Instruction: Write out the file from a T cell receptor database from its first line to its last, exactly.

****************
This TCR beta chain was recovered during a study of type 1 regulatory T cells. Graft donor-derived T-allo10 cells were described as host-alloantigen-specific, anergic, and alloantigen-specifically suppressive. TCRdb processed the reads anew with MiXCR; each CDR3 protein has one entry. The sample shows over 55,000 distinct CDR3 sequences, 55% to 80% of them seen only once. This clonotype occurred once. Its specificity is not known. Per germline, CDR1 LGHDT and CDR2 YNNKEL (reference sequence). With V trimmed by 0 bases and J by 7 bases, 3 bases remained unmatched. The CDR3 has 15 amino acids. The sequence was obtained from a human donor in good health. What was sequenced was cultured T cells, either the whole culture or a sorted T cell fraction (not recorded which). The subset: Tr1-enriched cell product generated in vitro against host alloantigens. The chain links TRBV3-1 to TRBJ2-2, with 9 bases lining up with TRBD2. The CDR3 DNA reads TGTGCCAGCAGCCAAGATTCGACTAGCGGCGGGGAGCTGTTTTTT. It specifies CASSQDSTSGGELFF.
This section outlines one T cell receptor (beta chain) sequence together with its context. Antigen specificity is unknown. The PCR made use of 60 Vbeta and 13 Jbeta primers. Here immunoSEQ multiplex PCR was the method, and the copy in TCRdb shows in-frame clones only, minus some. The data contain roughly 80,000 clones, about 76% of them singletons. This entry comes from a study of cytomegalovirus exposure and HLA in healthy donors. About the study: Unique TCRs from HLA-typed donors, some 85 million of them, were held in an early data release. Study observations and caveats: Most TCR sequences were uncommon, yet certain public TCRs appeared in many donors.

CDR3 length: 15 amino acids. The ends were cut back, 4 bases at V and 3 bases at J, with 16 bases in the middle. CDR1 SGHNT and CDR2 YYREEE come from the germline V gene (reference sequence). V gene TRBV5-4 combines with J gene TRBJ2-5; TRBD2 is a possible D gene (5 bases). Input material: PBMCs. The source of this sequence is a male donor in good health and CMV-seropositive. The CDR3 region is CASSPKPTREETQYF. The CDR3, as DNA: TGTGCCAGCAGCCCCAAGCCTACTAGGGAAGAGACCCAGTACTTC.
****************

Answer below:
This TCR beta chain was recovered during a study of type 1 regulatory T cells. Graft donor-derived T-allo10 cells were described as host-alloantigen-specific, anergic, and alloantigen-specifically suppressive. TCRdb processed the reads anew with MiXCR; each CDR3 protein has one entry. The sample shows over 55,000 distinct CDR3 sequences, 55% to 80% of them seen only once. This clonotype occurred once. Its specificity is not known. Per germline, CDR1 LGHDT and CDR2 YNNKEL (reference sequence). With V trimmed by 0 bases and J by 7 bases, 3 bases remained unmatched. The CDR3 has 15 amino acids. The sequence was obtained from a human donor in good health. What was sequenced was cultured T cells, either the whole culture or a sorted T cell fraction (not recorded which). The subset: Tr1-enriched cell product generated in vitro against host alloantigens. The chain links TRBV3-1 to TRBJ2-2, with 9 bases lining up with TRBD2. The CDR3 DNA reads TGTGCCAGCAGCCAAGATTCGACTAGCGGCGGGGAGCTGTTTTTT. It specifies CASSQDSTSGGELFF.
This section outlines one T cell receptor (beta chain) sequence together with its context. Antigen specificity is unknown. The PCR made use of 60 Vbeta and 13 Jbeta primers. Here immunoSEQ multiplex PCR was the method, and the copy in TCRdb shows in-frame clones only, minus some. The data contain roughly 80,000 clones, about 76% of them singletons. This entry comes from a study of cytomegalovirus exposure and HLA in healthy donors. About the study: Unique TCRs from HLA-typed donors, some 85 million of them, were held in an early data release. Study observations and caveats: Most TCR sequences were uncommon, yet certain public TCRs appeared in many donors.

CDR3 length: 15 amino acids. The ends were cut back, 4 bases at V and 3 bases at J, with 16 bases in the middle. CDR1 SGHNT and CDR2 YYREEE come from the germline V gene (reference sequence). V gene TRBV5-4 combines with J gene TRBJ2-5; TRBD2 is a possible D gene (5 bases). Input material: PBMCs. The source of this sequence is a male donor in good health and CMV-seropositive. The CDR3 region is CASSPKPTREETQYF. The CDR3, as DNA: TGTGCCAGCAGCCCCAAGCCTACTAGGGAAGAGACCCAGTACTTC.